Ganja or Guns? Texas Cannabis Patients Face Difficult Choice

guns marijuana texas mgretailer
guns marijuana texas mgretailer

AUSTIN, Texas Those in need of relief received good news when Texas Governor Greg Abbot recently signed a medicinal cannabis bill into law. Patients thought they no longer would have to choose between access to relief through cannabis or violating the law. Now, patients face a new legal conundrum.

Texas patients are learning that their Second Amendment right to own guns is not protected if they choose to medicate with cannabis. For U.S. Army veteran Joshua Raines, who served the military for five years and suffers from PTSD as a result of a traumatic brain injury sustained in Afghanistan, it is a choice he is not willing to make.


“Why am I going to give up one of my rights because I found an organic plant that some are uncomfortable with?” Raines said according to “I’m not going to do that. I’m not going to trade my rights like baseball cards.”

The issue impacts patients across the country but is particularly relevant in Texas where owning firearms is deeply woven into the culture of the Lonestar state. Some gun rights advocates have voiced disagreement over the federal stance on medicinal cannabis and gun ownership.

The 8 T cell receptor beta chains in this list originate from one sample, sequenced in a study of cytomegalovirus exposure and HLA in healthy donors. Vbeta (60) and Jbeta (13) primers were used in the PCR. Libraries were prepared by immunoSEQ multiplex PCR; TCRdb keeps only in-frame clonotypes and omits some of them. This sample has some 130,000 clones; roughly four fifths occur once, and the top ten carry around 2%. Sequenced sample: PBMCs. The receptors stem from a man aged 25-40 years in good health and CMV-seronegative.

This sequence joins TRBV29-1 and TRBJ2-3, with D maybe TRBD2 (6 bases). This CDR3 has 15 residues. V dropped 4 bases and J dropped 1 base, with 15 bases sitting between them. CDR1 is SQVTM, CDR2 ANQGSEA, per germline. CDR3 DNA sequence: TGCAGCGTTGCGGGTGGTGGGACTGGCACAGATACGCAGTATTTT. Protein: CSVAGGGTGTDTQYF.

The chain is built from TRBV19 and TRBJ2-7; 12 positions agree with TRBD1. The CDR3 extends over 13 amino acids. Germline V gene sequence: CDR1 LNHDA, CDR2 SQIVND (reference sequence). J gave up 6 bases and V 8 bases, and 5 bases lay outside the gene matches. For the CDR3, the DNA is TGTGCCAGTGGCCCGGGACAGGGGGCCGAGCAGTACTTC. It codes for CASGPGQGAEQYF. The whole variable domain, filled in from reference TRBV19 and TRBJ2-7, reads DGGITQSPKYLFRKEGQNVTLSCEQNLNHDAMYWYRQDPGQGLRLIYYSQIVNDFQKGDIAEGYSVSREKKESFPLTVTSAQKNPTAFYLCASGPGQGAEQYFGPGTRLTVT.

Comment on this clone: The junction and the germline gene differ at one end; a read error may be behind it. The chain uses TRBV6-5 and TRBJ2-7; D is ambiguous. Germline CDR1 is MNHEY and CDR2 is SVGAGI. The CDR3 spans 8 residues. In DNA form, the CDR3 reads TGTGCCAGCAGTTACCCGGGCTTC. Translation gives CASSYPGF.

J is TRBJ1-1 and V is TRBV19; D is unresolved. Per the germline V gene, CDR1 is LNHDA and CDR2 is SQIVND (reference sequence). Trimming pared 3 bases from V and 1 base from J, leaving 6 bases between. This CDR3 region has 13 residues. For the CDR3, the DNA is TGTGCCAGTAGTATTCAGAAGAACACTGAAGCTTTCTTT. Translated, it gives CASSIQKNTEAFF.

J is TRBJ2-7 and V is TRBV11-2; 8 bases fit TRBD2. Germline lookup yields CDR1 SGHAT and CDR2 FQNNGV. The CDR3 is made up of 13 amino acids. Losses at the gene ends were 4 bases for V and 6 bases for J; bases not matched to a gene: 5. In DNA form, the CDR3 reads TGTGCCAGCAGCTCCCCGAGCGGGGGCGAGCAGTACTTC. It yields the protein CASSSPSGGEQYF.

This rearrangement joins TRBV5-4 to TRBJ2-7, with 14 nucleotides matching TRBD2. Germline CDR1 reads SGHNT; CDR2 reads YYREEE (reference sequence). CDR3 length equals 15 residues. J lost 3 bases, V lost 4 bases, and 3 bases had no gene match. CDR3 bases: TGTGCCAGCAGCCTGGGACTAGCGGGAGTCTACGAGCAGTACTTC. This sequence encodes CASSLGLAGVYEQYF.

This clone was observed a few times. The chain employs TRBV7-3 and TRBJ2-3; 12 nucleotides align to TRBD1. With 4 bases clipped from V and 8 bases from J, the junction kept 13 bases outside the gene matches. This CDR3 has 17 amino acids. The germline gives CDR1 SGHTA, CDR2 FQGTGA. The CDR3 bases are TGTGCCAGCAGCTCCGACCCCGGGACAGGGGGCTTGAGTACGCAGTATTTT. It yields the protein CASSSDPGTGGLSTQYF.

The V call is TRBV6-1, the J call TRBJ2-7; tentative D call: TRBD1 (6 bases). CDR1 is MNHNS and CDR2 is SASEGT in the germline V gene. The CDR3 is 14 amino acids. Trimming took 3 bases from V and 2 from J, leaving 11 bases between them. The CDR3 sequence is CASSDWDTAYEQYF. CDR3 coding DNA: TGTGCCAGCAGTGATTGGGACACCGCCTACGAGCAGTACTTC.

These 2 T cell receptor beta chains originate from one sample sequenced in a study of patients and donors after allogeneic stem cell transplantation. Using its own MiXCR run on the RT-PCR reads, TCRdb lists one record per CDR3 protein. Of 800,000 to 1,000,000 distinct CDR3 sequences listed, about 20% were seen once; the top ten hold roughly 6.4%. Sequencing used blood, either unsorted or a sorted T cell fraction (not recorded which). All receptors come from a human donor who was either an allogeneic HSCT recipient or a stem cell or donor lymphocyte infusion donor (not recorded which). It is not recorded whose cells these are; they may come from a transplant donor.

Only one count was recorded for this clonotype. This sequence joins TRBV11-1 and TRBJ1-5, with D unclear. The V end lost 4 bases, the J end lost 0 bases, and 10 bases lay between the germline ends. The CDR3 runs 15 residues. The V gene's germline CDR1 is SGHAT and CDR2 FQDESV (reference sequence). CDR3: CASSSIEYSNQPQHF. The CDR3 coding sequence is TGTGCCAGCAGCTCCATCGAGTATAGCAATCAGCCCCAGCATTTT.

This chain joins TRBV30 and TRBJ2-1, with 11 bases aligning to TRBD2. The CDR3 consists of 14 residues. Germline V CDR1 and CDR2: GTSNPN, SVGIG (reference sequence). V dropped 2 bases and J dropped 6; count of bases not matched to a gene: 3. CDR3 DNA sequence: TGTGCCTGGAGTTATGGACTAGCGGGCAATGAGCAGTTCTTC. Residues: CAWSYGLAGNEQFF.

“To tell Texans you can’t purchase a firearm if you have a compassionate use card is unconscionable,” said Rachel Malone, Texas director for Gun Owners of America. “We should not force people to choose between gun ownership and taking care of themselves.”

The Bureau of Alcohol, Tobacco, and Firearms (ATF) reiterated its stance against allowing cannabis patients to possess guns in a letter from 2001. Form 4473 asks applicants applying to purchase a firearm whether or not they use medicinal cannabis.

“The use or possession of marijuana remains unlawful under Federal law regardless of whether it has been legalized or decriminalized for medicinal or recreational purposes in the state where you reside,” the form reads.

Only seven states had legalized medicinal cannabis use when the ATF wrote its letter. According to ProCon, an additional twenty-six states have legalized medicinal cannabis since then.

The ATF stance may put patients in legal jeopardy and may encourage them to be dishonest when applying for a firearm or for a medicinal cannabis card. The regulation seems especially outdated since many states now allow recreational cannabis use and users do not have to disclose this to ATF.